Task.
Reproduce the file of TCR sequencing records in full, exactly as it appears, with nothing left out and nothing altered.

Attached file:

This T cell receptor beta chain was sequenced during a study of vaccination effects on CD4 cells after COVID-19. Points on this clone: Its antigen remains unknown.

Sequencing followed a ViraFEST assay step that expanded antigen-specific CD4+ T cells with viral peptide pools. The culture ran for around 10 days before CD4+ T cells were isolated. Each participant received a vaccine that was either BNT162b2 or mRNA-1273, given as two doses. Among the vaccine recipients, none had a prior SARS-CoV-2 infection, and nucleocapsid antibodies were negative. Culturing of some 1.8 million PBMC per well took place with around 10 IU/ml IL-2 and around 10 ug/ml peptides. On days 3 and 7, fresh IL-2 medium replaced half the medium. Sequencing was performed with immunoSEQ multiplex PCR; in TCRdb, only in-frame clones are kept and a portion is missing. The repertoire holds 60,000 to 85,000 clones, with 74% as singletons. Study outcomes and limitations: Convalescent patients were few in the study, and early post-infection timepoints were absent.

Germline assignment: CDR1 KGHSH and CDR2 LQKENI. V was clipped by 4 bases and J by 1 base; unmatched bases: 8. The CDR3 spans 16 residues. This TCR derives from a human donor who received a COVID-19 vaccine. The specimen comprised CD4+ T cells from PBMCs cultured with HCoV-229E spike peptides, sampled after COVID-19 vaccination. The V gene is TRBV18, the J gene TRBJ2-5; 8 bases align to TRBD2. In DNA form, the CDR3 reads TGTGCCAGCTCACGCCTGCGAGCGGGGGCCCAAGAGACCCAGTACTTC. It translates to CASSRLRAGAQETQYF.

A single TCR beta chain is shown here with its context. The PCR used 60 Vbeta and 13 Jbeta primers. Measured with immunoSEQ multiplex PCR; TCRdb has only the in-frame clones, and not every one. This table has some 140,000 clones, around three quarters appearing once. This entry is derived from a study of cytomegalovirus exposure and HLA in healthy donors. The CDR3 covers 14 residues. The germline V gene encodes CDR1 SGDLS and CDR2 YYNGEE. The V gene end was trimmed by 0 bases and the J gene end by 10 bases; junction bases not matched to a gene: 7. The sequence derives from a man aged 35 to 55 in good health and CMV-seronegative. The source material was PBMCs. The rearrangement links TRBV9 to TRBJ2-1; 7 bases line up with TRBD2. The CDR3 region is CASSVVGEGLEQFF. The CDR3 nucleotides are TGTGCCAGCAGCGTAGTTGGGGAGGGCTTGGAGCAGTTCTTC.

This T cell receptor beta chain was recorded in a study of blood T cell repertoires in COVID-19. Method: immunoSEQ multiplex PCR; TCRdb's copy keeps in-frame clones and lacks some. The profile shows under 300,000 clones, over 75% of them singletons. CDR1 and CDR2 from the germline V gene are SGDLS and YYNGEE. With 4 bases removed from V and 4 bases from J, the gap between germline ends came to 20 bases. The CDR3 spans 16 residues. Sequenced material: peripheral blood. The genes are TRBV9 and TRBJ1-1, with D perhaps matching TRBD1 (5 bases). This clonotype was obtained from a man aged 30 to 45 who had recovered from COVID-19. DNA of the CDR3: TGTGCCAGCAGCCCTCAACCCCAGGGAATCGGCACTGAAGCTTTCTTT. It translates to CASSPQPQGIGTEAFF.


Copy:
This T cell receptor beta chain was sequenced during a study of vaccination effects on CD4 cells after COVID-19. Points on this clone: Its antigen remains unknown.

Sequencing followed a ViraFEST assay step that expanded antigen-specific CD4+ T cells with viral peptide pools. The culture ran for around 10 days before CD4+ T cells were isolated. Each participant received a vaccine that was either BNT162b2 or mRNA-1273, given as two doses. Among the vaccine recipients, none had a prior SARS-CoV-2 infection, and nucleocapsid antibodies were negative. Culturing of some 1.8 million PBMC per well took place with around 10 IU/ml IL-2 and around 10 ug/ml peptides. On days 3 and 7, fresh IL-2 medium replaced half the medium. Sequencing was performed with immunoSEQ multiplex PCR; in TCRdb, only in-frame clones are kept and a portion is missing. The repertoire holds 60,000 to 85,000 clones, with 74% as singletons. Study outcomes and limitations: Convalescent patients were few in the study, and early post-infection timepoints were absent.

Germline assignment: CDR1 KGHSH and CDR2 LQKENI. V was clipped by 4 bases and J by 1 base; unmatched bases: 8. The CDR3 spans 16 residues. This TCR derives from a human donor who received a COVID-19 vaccine. The specimen comprised CD4+ T cells from PBMCs cultured with HCoV-229E spike peptides, sampled after COVID-19 vaccination. The V gene is TRBV18, the J gene TRBJ2-5; 8 bases align to TRBD2. In DNA form, the CDR3 reads TGTGCCAGCTCACGCCTGCGAGCGGGGGCCCAAGAGACCCAGTACTTC. It translates to CASSRLRAGAQETQYF.

A single TCR beta chain is shown here with its context. The PCR used 60 Vbeta and 13 Jbeta primers. Measured with immunoSEQ multiplex PCR; TCRdb has only the in-frame clones, and not every one. This table has some 140,000 clones, around three quarters appearing once. This entry is derived from a study of cytomegalovirus exposure and HLA in healthy donors. The CDR3 covers 14 residues. The germline V gene encodes CDR1 SGDLS and CDR2 YYNGEE. The V gene end was trimmed by 0 bases and the J gene end by 10 bases; junction bases not matched to a gene: 7. The sequence derives from a man aged 35 to 55 in good health and CMV-seronegative. The source material was PBMCs. The rearrangement links TRBV9 to TRBJ2-1; 7 bases line up with TRBD2. The CDR3 region is CASSVVGEGLEQFF. The CDR3 nucleotides are TGTGCCAGCAGCGTAGTTGGGGAGGGCTTGGAGCAGTTCTTC.

This T cell receptor beta chain was recorded in a study of blood T cell repertoires in COVID-19. Method: immunoSEQ multiplex PCR; TCRdb's copy keeps in-frame clones and lacks some. The profile shows under 300,000 clones, over 75% of them singletons. CDR1 and CDR2 from the germline V gene are SGDLS and YYNGEE. With 4 bases removed from V and 4 bases from J, the gap between germline ends came to 20 bases. The CDR3 spans 16 residues. Sequenced material: peripheral blood. The genes are TRBV9 and TRBJ1-1, with D perhaps matching TRBD1 (5 bases). This clonotype was obtained from a man aged 30 to 45 who had recovered from COVID-19. DNA of the CDR3: TGTGCCAGCAGCCCTCAACCCCAGGGAATCGGCACTGAAGCTTTCTTT. It translates to CASSPQPQGIGTEAFF.